I tend to have a fairly clinical reaction to death. Death is, in fact, an indisputable part of life. So, I certainly don’t usually find myself mourning the death of a famous person, but Tom Petty is a different story. I can tell you that I loved Tom Petty, like so many others, but it really goes far beyond commonplace rock star adulation. The truth is, Tom Petty saved my life.
Watching his Wonderland themed video for Don’t Come Around Here No More was the first time I was transfixed by the scrawny Florida native. What is this? Who is he? Please, may I have some more? From then on, Tom Petty was a musical staple in my life.
His songs seemed to play in the background all the days of my life. American Girl. Don’t Back Down. Refugee. Don’t Do Me Like That. The Waiting. Radio repeats never got old, just gave me another chance to sing along softly to myself.
1996 was a big year for me, the space in time when it seems my life truly began. 1996 was the year I became a mother. Like we all dream, I had visions of snuggling my infant, smelling that sweet baby smell from the wisps of hair atop her head, marveling over tiny fingers and toes. Colic did its best to rewrite that story and soon after giving birth my days and my nights were filled with incurable wails and fits.
It is told to us mothers that we possess the ability to know what our babies need, that anything can be solved with a bottle or a blanket or nap. That isn’t so for colic. There is little you can do other than cry alongside your ruby faced babe and wait for it to pass. You can swaddle them, you can burp them, sing to them, pray for them, love them, and it never helps. Nothing ever helps, nothing except for Tom Petty.
After being transfixed yet again by his single It’s Good To Be King, I went out and purchased the Wildflowers CD. It was a life changing decision. Wildflowers is an absolute masterpiece, but I never imagined it could work magic. I discovered that it could one sleepless and fitful night.
I’d spent many nights, many hours walking my sweet babe around, desperate to soothe her cries for her comfort and my sanity. So many nights, just pacing back and forth, hoping that she would wear out before I would. One night, having run out of energy and ideas, I hit play and the rest is history.
From the first note of the single, Wildflowers, my baby was mesmerized. The child that could not, would not be quieted lay in my arms in awe, peaceful and still. I sat in the rocking chair and hummed along, a rare moment of rest for us both.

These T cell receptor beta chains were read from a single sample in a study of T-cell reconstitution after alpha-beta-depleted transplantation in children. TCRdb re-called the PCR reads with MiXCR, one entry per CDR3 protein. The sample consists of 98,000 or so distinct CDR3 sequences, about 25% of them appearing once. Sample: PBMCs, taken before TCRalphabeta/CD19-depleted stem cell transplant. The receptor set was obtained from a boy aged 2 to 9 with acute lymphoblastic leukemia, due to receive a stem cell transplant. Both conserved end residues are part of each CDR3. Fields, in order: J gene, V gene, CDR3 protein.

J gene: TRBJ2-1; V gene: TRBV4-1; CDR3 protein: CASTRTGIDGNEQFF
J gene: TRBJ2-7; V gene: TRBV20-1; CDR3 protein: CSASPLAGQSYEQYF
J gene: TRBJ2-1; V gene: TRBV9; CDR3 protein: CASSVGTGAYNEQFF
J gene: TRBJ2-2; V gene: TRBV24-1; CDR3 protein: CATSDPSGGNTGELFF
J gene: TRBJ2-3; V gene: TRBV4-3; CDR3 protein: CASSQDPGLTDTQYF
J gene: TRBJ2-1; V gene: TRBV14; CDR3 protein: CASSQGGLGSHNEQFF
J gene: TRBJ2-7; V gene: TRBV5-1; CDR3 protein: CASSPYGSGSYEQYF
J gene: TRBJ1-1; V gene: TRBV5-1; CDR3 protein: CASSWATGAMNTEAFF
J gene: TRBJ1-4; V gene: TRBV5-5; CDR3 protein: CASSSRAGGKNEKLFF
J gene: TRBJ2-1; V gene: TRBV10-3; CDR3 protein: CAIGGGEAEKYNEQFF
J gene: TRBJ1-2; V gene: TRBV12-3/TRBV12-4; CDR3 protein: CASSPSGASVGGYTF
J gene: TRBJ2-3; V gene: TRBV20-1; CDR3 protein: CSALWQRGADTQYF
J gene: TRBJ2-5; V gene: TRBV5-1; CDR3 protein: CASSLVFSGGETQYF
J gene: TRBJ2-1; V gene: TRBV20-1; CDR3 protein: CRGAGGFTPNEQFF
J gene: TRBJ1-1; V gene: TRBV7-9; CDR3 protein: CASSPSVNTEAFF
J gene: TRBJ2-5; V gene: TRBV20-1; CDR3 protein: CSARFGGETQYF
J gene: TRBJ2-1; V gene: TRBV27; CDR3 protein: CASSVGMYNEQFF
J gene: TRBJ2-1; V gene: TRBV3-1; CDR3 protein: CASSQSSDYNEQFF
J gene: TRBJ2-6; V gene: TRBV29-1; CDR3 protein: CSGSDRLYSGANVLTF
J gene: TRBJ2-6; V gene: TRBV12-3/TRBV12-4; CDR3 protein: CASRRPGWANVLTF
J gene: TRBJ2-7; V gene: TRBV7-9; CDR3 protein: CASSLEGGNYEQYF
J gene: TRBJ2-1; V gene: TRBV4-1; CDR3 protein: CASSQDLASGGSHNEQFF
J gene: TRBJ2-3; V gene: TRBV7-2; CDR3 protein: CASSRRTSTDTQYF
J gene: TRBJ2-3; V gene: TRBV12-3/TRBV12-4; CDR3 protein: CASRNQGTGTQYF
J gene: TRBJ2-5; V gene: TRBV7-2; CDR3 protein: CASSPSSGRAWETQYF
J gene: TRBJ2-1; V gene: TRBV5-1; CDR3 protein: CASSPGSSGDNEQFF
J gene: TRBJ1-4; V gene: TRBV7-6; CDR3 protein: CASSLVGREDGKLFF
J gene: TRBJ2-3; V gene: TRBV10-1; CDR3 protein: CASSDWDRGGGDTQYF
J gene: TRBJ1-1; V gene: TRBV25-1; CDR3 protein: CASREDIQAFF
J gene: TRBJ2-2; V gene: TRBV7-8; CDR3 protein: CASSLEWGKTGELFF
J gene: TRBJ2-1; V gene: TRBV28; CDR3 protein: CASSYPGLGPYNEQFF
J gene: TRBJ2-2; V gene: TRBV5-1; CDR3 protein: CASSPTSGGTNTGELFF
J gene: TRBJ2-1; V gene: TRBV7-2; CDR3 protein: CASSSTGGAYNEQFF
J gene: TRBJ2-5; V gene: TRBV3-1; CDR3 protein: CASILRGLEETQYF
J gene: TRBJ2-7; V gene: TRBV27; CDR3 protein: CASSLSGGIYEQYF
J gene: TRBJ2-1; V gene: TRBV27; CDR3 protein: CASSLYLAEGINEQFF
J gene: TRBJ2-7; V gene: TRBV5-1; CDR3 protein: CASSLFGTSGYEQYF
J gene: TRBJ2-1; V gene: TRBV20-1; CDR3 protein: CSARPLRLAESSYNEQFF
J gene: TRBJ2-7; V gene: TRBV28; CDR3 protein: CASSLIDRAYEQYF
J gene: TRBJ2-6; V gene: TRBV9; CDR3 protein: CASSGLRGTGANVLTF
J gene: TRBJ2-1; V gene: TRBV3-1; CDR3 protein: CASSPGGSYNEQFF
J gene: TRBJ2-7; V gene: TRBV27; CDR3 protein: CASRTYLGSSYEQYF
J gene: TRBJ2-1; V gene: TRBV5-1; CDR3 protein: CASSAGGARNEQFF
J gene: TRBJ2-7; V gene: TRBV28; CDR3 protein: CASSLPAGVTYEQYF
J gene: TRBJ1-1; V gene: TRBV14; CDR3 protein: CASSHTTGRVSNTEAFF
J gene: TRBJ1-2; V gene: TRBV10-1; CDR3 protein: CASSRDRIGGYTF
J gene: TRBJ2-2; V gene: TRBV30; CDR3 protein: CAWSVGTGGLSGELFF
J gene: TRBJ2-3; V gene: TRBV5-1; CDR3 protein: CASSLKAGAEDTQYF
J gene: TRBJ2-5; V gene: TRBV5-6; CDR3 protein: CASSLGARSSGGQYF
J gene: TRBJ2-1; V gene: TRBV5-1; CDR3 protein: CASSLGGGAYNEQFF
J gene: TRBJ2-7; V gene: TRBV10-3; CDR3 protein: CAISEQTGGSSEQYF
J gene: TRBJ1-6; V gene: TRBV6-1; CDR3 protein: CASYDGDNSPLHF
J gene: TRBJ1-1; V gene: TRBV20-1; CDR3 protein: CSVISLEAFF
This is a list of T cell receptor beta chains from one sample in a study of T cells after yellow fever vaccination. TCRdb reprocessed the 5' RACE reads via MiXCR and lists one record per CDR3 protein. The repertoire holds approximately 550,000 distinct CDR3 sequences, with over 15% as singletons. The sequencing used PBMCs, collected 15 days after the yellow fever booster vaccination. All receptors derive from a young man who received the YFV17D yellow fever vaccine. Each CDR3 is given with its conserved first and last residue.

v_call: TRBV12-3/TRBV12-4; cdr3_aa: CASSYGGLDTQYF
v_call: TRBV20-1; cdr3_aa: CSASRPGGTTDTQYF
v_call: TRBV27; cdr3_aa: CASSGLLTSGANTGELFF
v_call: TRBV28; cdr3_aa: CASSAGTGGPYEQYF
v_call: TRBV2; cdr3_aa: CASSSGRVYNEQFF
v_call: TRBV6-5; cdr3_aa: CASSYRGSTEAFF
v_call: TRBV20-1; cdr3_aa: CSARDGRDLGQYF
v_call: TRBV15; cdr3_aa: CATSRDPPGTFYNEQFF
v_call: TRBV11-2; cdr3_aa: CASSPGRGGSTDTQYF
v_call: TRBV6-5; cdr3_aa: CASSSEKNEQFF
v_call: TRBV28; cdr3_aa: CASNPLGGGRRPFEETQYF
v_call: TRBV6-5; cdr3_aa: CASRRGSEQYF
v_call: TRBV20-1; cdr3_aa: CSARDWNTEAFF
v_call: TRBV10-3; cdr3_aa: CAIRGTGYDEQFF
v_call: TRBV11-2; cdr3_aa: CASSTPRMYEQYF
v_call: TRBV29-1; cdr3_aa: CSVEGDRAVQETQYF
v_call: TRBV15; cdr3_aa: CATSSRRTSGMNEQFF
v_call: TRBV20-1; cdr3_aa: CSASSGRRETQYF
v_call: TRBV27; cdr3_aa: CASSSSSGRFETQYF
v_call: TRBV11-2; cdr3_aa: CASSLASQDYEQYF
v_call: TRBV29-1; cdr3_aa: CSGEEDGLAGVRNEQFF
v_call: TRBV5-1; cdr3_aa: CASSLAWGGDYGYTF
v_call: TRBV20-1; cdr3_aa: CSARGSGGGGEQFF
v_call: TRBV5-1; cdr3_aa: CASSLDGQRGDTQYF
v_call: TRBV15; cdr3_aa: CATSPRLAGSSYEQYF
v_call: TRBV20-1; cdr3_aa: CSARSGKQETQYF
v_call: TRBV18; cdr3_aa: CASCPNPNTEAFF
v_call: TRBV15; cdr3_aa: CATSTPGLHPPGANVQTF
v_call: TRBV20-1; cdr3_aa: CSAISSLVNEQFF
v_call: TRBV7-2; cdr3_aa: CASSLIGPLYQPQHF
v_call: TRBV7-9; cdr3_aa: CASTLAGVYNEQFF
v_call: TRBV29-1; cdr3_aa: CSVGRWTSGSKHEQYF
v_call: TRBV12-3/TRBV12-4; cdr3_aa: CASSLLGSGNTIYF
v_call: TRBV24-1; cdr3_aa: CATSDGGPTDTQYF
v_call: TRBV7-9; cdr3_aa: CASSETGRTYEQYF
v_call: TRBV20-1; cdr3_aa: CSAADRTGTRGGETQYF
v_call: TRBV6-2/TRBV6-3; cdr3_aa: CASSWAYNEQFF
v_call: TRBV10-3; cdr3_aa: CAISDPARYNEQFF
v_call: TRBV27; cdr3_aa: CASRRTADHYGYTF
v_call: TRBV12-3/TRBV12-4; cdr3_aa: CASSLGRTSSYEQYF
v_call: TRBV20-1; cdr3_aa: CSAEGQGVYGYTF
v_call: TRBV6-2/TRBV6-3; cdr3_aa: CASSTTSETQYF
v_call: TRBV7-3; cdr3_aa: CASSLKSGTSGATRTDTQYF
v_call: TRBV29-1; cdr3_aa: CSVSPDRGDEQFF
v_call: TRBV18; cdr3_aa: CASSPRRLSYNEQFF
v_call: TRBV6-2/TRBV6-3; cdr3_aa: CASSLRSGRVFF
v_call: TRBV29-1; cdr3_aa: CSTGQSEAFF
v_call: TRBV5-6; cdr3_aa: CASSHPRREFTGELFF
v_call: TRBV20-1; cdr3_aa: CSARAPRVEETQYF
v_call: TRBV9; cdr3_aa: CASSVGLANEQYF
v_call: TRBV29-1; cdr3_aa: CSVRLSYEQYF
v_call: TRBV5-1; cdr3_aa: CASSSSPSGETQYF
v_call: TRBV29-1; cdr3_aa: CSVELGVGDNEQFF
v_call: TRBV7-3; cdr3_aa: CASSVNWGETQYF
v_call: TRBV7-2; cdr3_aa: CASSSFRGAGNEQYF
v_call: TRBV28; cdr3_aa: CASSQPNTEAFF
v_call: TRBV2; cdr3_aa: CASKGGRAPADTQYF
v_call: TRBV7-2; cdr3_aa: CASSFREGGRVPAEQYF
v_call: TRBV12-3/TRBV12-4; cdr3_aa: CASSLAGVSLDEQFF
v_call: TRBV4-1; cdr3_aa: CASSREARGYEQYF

For countless nights I rocked my tiny baby listening to Tom Petty sing of kings and wildflowers and love and loss. In those notes and melodies, I fell in love. I had the space to become intoxicated by that sweet baby smell, beguiled by tiny fingers and toes. It was in those nights that I truly became a mother.
Eventually colic ends, as it did with my baby. Before long she was sleeping through the night and there was no need for Tom to sing us lullabies. The CD was put away, others began playing in rotation. My baby grew up and developed her own sense of musical taste, but was always told the story of how Tom Petty saved our lives. She’s an adult now, living far from home, but was the first person I contacted when I learned he was close to death.
I still have that Wildflowers CD. It has been packed up in countless boxes to every new address we ended up at. The case is cracked and scratched, it’s battle scarred for sure. The only CD player I have left is in the car, which is the perfect venue for Wildflowers. A long ride and a gauzy, burnt orange sunset its perfect accompaniments.
I still listen to that CD. I make excuses to travel further than I need to just to listen to Tom Petty sing, to relive the peace I found in those sleepless nights. I remember how his voice, his words cast a spell on my baby and I, how he gave me the space to love being a mother, how he saved our lives from colic.
I’m listening now. I’m remembering. I’m rocking back and forth with that tiny baby, when life was heavenly. Her sweet smell, her tiny hands, she was perfection, and it was because of Tom Petty that I was able to feel that.
I’m listening now. I’m remembering, but right now life is far from heavenly. I’m listening now and my heart is broken. My tears can’t stop. I’m in mourning. I’m listening and I am remembering. I’m listening and remembering how Tom Petty saved my life.